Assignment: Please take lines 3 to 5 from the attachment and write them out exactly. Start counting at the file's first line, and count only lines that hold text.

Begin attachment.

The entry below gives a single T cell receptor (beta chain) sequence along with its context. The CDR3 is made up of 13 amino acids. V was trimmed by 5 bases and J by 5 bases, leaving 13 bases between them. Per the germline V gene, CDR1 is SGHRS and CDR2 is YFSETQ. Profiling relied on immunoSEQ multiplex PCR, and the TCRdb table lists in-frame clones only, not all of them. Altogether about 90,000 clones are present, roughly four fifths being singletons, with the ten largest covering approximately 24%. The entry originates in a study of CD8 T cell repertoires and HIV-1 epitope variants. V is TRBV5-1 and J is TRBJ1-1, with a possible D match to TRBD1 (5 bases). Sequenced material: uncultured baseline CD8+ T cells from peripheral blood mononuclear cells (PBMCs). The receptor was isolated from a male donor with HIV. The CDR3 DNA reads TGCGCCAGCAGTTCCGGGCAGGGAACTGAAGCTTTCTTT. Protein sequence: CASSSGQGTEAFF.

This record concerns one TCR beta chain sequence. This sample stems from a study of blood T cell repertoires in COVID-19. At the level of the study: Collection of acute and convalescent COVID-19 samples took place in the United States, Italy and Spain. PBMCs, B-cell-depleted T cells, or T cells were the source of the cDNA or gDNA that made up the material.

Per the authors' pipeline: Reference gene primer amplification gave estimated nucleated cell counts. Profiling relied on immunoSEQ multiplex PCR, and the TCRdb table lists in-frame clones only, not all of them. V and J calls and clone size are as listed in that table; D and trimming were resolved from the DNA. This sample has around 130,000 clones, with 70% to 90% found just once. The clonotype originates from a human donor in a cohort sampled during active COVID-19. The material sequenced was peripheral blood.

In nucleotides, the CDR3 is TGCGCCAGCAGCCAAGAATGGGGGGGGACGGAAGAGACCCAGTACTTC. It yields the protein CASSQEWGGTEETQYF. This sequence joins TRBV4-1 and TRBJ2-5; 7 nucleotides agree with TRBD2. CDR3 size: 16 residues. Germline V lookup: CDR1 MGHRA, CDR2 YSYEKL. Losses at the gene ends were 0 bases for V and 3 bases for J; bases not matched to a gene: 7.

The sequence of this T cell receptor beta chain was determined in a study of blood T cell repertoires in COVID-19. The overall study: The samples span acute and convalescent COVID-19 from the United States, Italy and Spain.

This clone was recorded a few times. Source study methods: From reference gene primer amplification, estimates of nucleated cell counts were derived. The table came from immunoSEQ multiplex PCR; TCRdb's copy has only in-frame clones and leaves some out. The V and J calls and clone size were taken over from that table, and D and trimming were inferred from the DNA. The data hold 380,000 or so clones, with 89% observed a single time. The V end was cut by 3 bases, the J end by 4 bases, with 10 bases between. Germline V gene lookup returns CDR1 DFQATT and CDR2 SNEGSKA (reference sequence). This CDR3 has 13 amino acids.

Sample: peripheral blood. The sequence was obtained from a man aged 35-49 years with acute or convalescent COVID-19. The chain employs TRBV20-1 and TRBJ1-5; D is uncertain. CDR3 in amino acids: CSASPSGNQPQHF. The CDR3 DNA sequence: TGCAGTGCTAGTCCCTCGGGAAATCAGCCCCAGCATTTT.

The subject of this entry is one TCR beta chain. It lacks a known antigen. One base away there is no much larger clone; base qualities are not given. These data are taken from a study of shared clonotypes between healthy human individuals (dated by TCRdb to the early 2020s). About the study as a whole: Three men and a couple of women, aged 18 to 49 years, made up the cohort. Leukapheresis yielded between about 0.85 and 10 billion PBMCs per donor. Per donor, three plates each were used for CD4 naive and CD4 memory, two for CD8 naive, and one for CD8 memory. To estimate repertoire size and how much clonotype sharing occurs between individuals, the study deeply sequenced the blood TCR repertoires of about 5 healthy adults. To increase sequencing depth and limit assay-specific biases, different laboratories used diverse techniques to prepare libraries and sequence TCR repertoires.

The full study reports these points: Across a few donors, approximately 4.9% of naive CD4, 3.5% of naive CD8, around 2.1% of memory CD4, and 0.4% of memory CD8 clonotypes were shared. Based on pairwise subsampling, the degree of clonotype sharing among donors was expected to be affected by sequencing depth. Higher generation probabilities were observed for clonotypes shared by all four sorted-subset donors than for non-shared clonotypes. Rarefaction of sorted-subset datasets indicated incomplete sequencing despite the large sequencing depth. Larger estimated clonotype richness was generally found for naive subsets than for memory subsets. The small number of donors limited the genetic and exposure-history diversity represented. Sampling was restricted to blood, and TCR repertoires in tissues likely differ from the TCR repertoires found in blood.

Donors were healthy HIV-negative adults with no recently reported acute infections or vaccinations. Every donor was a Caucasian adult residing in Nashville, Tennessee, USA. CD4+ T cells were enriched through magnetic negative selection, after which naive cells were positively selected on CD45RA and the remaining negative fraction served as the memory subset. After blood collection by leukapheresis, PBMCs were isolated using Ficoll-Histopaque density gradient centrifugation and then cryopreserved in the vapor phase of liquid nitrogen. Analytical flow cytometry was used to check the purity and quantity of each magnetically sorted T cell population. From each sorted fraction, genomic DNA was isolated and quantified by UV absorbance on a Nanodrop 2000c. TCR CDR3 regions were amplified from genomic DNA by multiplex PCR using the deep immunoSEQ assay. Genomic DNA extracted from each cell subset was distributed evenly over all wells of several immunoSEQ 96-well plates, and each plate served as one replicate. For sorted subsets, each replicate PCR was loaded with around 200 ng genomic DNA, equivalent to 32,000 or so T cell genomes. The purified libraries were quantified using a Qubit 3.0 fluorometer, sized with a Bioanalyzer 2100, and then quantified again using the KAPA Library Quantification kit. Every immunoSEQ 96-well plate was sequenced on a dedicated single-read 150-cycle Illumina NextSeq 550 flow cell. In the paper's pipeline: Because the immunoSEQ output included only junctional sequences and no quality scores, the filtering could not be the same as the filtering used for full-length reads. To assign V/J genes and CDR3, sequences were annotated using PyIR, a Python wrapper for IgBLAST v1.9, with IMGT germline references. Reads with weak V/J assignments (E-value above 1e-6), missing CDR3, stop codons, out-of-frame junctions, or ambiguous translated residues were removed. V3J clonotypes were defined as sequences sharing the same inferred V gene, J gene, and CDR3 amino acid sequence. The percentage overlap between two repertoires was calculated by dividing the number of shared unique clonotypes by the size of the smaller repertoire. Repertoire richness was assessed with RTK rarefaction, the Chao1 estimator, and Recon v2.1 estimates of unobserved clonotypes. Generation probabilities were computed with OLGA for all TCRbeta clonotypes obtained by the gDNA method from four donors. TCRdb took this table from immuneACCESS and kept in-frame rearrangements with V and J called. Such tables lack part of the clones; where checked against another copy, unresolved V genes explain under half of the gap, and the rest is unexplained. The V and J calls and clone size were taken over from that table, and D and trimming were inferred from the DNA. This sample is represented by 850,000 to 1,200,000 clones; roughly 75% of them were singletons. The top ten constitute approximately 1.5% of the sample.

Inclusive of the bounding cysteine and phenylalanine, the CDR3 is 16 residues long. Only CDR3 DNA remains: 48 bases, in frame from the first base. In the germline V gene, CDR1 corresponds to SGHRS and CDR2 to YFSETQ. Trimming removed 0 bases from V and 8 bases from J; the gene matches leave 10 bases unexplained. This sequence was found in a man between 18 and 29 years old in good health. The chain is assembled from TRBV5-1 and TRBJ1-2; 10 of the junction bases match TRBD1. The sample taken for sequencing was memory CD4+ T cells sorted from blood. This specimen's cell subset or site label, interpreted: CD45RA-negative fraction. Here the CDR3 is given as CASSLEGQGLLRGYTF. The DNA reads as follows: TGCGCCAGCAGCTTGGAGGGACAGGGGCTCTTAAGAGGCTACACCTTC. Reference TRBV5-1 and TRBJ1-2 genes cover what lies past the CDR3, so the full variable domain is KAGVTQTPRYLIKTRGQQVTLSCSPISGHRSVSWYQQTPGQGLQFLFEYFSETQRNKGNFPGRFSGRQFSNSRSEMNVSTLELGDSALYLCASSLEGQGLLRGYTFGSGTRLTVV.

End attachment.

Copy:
Per the authors' pipeline: Reference gene primer amplification gave estimated nucleated cell counts. Profiling relied on immunoSEQ multiplex PCR, and the TCRdb table lists in-frame clones only, not all of them. V and J calls and clone size are as listed in that table; D and trimming were resolved from the DNA. This sample has around 130,000 clones, with 70% to 90% found just once. The clonotype originates from a human donor in a cohort sampled during active COVID-19. The material sequenced was peripheral blood.

In nucleotides, the CDR3 is TGCGCCAGCAGCCAAGAATGGGGGGGGACGGAAGAGACCCAGTACTTC. It yields the protein CASSQEWGGTEETQYF. This sequence joins TRBV4-1 and TRBJ2-5; 7 nucleotides agree with TRBD2. CDR3 size: 16 residues. Germline V lookup: CDR1 MGHRA, CDR2 YSYEKL. Losses at the gene ends were 0 bases for V and 3 bases for J; bases not matched to a gene: 7.

The sequence of this T cell receptor beta chain was determined in a study of blood T cell repertoires in COVID-19. The overall study: The samples span acute and convalescent COVID-19 from the United States, Italy and Spain.